CARRIE Ford and movie icon Elizabeth Taylor may appear to have nothing in common - except a dream to win the Grand National.
Taylor was a child actress playing a girl who won the world's greatest steeplechase in the 1944s film National Velvet. But Carrie is writing her own script which could turn into one of sport's biggest stories if she rides Forest Gunner to victory at Aintree on April 9.
The 33-year-old wife of Little Budworth trainer Richard Ford will become the first woman to ride in the race for 11 years and only the 13th in the history of the event if she decides conditions are right for the horse, winner of last month's Red Square Vodka Gold Cup at Haydock Park with Peter Buchanan in the saddle.
'It's all down to the weather,' said Carrie who piloted Forest Gunner to victory in the Foxhunters' Chase, the amateurs' Grand National, at Aintree last April, only 10 weeks after giving birth to baby Hannah.
'We will know better as we go through March. If we have a wet spring it is unlikely we will run him, otherwise it could be the Topham Chase.'
Carrie set her sights on a Grand National ride once she became hooked on the sport following her debut in point-to-point races as a 16-year-old.
'It is the ultimate challenge,' she said. 'The Grand National is the pinnacle of the sport and it has certainly been my dream to ride in it. But it is really an unrealistic dream because it is rare to have a horse capable of competing in the race.
'It is a daunting prospect but also an exciting one. Once the race gets under way, the adrenalin goes into overtime.'
Husband Richard, she admitted, would be 'concerned and nervous' about her riding in the National, but she has little sympathy. 'Richard's hobby is motorcycling and I don't like that, but I have to put up with it,' she added.
The one family member at Folly Farm Stables who won't be concerned if Carrie comes under starter's orders at Aintree is Hannah, who is now 13 months old. 'She is already taking an interest in the animals, but I must admit I would probably be happier if she took up tennis,' she admitted.
Carrie has been riding since she was two-anda-half and although she is rarely out of the saddle, the Grand National would be her first competitive ride since she and 11-year-old Forest Gunner were successful in the Foxhunters' Chase last year - her greatest achievement in the sport.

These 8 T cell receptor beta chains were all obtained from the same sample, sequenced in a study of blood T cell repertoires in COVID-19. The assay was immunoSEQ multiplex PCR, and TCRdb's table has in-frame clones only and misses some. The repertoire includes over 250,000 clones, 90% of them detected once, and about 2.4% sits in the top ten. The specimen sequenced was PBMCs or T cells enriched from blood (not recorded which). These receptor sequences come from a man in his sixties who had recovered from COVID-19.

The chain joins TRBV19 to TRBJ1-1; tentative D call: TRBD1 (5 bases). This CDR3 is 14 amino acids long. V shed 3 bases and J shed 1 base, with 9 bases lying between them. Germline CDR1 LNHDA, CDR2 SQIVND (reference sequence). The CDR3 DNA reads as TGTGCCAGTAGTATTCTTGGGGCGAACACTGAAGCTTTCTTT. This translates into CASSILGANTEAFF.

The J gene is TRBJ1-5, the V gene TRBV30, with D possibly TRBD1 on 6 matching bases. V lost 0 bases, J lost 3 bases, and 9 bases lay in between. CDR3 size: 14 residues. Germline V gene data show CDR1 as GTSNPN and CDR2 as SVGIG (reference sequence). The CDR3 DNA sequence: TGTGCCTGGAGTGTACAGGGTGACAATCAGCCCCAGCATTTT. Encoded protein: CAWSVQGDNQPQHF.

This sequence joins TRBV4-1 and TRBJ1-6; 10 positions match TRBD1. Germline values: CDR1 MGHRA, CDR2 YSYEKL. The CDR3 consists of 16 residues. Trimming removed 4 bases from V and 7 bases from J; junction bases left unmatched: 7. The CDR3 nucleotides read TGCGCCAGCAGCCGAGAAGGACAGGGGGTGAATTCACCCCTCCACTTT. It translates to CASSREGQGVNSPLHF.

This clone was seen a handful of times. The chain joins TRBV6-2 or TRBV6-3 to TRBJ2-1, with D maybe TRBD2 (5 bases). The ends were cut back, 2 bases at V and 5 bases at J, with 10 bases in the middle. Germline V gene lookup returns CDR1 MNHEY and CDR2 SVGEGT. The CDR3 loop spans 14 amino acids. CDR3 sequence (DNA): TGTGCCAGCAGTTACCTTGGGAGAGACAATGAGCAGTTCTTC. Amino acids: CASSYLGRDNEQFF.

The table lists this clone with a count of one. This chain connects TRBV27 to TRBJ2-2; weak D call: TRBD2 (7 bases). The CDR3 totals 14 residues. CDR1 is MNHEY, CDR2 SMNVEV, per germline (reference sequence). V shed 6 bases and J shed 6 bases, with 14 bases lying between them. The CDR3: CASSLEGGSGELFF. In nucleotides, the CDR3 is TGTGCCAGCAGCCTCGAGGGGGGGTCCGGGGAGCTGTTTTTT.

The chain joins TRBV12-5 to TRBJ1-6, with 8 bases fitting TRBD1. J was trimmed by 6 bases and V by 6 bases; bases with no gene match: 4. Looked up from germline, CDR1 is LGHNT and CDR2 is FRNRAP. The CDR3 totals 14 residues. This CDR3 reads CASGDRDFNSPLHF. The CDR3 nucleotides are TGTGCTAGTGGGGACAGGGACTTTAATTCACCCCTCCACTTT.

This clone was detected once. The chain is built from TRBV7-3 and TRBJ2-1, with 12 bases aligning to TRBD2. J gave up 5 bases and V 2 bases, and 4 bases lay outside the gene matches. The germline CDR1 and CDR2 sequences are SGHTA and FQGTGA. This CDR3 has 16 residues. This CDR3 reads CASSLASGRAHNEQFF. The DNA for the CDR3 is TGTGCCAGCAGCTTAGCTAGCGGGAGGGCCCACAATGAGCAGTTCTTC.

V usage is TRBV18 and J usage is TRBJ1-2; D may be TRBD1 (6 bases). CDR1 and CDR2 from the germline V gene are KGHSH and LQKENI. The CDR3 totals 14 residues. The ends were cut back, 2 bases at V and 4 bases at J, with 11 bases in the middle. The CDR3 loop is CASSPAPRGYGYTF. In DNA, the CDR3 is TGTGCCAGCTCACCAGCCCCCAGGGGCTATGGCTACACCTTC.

'I have ridden him in most of his races and at home, so I know him better than anyone,' she said. 'We get on very well. He is the ultimate professional with a heart as big as a bucket. Realistically, given a clear round, he should be good enough to finish in the top six.'
Richard has every confidence in his wife's ability, but confessed to some apprehension. 'Carrie and I knew what we did before we were married so we knew what to expect, but it is natural to experience some concern when she rides races,' he said. 'She doesn't go on about it when I go chasing around on motorbikes.
'If she feels she can do the horse justice, that's fair enough. I think we would have an outstanding chance if we decided to go for the race. Forest Gunner has run three times at Aintree and won every time, but anything could happen between now and then.'
Cheshire came under the media spotlight last year when Cholmondeley trainer Ginger Mc-Cain saddled Amberleigh House to victory in the Grand National.
If Carrie and Richard decide to run Forest Green, the county would have a strong hand in the race because McCain aims to give Amber-leigh House the chance to retain his title.
The two stables may be rivals on the track but are friends off it. Explained Carrie: 'I have ridden for Ginger and Richard used to ride out for them, as well as being a friend of Ginger's son, Donald, so there would be a lot of friendly rivalry if both horses ran in the race.'